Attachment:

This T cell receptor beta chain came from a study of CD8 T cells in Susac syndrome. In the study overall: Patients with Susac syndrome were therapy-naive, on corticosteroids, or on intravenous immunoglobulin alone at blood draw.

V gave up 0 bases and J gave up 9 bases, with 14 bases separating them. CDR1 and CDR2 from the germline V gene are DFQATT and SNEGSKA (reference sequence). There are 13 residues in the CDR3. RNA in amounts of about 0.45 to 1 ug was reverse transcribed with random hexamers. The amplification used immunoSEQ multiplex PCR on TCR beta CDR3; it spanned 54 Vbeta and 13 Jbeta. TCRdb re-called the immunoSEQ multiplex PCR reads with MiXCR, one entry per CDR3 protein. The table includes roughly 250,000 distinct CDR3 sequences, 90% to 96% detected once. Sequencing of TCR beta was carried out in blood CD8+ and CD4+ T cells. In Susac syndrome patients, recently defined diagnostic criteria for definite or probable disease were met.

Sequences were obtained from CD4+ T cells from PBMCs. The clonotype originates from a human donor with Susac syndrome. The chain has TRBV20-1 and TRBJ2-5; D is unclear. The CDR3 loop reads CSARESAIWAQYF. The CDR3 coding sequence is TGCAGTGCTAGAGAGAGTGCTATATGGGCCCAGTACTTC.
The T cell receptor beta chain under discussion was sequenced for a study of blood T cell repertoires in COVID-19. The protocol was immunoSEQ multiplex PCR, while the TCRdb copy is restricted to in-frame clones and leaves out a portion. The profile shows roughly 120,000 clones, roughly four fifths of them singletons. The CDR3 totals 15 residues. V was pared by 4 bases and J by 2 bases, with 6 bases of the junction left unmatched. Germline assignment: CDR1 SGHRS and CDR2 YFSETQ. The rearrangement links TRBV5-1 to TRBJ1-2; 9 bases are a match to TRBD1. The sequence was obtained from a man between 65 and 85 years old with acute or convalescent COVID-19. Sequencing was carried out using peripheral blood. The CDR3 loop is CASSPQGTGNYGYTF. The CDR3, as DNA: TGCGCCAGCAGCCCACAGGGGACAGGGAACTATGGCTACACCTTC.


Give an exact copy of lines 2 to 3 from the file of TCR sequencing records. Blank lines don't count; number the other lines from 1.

V gave up 0 bases and J gave up 9 bases, with 14 bases separating them. CDR1 and CDR2 from the germline V gene are DFQATT and SNEGSKA (reference sequence). There are 13 residues in the CDR3. RNA in amounts of about 0.45 to 1 ug was reverse transcribed with random hexamers. The amplification used immunoSEQ multiplex PCR on TCR beta CDR3; it spanned 54 Vbeta and 13 Jbeta. TCRdb re-called the immunoSEQ multiplex PCR reads with MiXCR, one entry per CDR3 protein. The table includes roughly 250,000 distinct CDR3 sequences, 90% to 96% detected once. Sequencing of TCR beta was carried out in blood CD8+ and CD4+ T cells. In Susac syndrome patients, recently defined diagnostic criteria for definite or probable disease were met.

Sequences were obtained from CD4+ T cells from PBMCs. The clonotype originates from a human donor with Susac syndrome. The chain has TRBV20-1 and TRBJ2-5; D is unclear. The CDR3 loop reads CSARESAIWAQYF. The CDR3 coding sequence is TGCAGTGCTAGAGAGAGTGCTATATGGGCCCAGTACTTC.